In evaluating local financial commitment, the measures for the proposed local share of capital costs and the strength of the capital and operating financing plans are the primary factors considered. The evaluations are based upon the status of the non-New Starts funding proposed in the projectís financial plans, the completeness of the financial plan, and the financial capacity of the project sponsor to undertake the major capital investment and operate and maintain the planned transit system over a 20-year period. FTA designates the funds proposed in each financial plan as existing, committed, budgeted, planned, uncertain or unspecified for the proposed major capital investment and ongoing operations and maintenance costs of the planned transit system.
The rating process also accounts for a proposed projectís stage of development. Recognizing that it is not possible to achieve the same level of detail or degree of certainty for projects in the early stages of Preliminary Engineering as those nearing the end of Final Design and contemplating an FFGA, FTA applies different rating standards at different stages of project development. Thus, a project in Final Design is expected to have all local funds committed and available to fund the project in order to achieve a "high" rating for its capital financing plan. In contrast, a project in Preliminary Engineering could be rated "high" if all funds have been identified and committed, but some of those funds are not yet available to the project. As projects move through the development process, FTA expects increasing certainty with regard to all project evaluation criteria, and the degree of difficulty in obtaining a "high" rating increases.
For each of the project justification criteria, a proposed New Starts project is evaluated against the baseline alternative. FTA assigns the proposed project one of five descriptive ratings ("high," "medium-high," "medium," "low-medium," or "low") for each of the five criteria, with other factors considered as appropriate. The same rating scale is used for the three factors considered to evaluate local financial commitment. The individual criterion ratings are then combined into overall finance and project justification ratings, which in turn are combined to produce summary ratings of "Highly Recommended," "Recommended," or "Not Recommended."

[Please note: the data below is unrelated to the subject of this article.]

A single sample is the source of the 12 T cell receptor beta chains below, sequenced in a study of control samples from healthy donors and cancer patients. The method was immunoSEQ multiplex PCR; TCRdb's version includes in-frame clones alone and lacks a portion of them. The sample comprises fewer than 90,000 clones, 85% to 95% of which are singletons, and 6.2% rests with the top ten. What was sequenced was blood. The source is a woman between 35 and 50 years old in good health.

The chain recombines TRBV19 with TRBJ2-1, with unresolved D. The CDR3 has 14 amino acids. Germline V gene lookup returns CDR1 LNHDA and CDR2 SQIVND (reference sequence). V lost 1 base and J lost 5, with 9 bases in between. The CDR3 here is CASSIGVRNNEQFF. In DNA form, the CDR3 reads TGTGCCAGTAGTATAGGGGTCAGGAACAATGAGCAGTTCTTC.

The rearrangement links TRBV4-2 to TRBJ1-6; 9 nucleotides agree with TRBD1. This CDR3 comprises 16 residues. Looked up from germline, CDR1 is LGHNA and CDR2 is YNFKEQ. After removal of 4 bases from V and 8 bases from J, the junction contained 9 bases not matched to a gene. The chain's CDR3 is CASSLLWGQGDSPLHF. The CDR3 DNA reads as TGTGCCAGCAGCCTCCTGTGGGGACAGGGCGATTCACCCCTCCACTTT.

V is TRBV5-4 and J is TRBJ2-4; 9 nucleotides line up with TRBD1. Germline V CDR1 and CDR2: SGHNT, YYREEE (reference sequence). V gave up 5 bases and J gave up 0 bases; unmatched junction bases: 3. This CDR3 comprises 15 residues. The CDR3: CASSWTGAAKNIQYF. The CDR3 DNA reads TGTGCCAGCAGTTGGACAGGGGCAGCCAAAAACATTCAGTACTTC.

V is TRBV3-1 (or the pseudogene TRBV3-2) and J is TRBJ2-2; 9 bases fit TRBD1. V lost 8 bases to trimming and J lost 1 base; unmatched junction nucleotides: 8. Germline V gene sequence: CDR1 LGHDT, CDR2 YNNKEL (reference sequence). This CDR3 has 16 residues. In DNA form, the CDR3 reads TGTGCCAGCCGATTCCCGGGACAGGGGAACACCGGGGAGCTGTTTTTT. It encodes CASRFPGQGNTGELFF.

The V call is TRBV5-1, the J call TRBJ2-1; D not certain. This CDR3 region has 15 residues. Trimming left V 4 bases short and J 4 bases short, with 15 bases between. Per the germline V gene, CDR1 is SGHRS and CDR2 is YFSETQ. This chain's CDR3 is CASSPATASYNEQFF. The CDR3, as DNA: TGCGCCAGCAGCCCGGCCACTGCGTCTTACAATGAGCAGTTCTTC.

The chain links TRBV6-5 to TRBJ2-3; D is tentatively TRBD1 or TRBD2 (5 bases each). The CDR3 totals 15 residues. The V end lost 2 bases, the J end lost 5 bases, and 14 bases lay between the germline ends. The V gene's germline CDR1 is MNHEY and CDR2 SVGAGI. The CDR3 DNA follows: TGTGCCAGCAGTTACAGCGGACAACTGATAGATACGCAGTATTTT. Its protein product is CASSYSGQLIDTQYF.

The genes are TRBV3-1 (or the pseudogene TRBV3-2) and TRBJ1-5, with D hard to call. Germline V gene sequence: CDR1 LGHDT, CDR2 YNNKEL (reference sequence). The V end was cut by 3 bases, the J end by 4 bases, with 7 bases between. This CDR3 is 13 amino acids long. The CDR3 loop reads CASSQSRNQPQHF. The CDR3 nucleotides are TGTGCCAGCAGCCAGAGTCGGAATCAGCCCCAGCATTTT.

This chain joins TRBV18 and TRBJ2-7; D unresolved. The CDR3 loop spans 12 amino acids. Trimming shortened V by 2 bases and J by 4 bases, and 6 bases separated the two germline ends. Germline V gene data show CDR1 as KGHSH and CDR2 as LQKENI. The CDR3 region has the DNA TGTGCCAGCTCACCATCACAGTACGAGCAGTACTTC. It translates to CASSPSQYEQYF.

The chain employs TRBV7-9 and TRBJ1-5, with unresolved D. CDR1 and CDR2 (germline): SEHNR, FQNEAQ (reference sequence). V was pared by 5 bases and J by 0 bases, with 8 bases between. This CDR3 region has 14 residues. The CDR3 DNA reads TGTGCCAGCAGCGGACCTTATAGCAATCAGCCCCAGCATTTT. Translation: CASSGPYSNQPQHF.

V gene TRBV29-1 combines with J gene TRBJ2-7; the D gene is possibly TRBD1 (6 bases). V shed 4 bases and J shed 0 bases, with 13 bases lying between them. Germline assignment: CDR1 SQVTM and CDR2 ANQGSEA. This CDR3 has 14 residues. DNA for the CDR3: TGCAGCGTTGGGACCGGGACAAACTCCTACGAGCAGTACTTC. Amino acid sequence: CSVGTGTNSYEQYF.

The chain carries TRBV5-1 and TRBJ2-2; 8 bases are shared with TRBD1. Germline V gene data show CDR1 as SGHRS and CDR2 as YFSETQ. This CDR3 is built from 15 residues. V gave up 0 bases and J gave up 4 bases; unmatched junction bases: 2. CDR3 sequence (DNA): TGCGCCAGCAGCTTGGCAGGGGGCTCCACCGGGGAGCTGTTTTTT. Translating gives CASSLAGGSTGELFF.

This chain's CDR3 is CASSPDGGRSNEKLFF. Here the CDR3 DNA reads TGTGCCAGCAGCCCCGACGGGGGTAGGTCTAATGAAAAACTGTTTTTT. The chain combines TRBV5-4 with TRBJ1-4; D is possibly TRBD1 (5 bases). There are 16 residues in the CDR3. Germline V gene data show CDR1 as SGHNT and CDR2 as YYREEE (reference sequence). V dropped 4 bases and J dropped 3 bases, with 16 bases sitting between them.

For a proposed project to be rated as "Recommended," it must be rated at least "medium" in terms of both finance and project justification. To be "Highly Recommended," a proposed project must be rated higher than "medium" for both finance and justification. Proposed projects not rated at least "medium" in both finance and project justification receive an overall rating of "Not Recommended."
If a proposed project is rated as "Not Recommended," FTA indicates the area or areas that must be improved in order to improve the rating: "J" for justification, "O" for the operating funding plan, or "C" for the capital funding plan. Thus, if a proposed project that is found in need of improvement to its capital plan, it would be rated "Not Recommended (C)." A project requiring attention in all three areas would be rated "Not Recommended (JOC)." This provides project sponsors, local, State, and Federal decision-makers, and the public at large with a simple means to identify the basis for the rating.
These ratings are used both to approve entry into Preliminary Engineering and Final Design, as required under Section 5309(e)(6), and to recommend proposed projects for Federal funding commitments. A proposed project must receive a rating of at least "Recommended" in order to be approved for any of these purposes.
It is important to note that a rating of "Recommended" does not translate directly into a funding recommendation in any given fiscal year. Rather, the overall project ratings are intended to reflect overall project merit at a given point in time. Proposed projects that are rated "Recommended" or "Highly Recommended," will be eligible for multiyear funding recommendations in the Administration's proposed budget only if other project readiness requirements have been met and sufficient funds are available.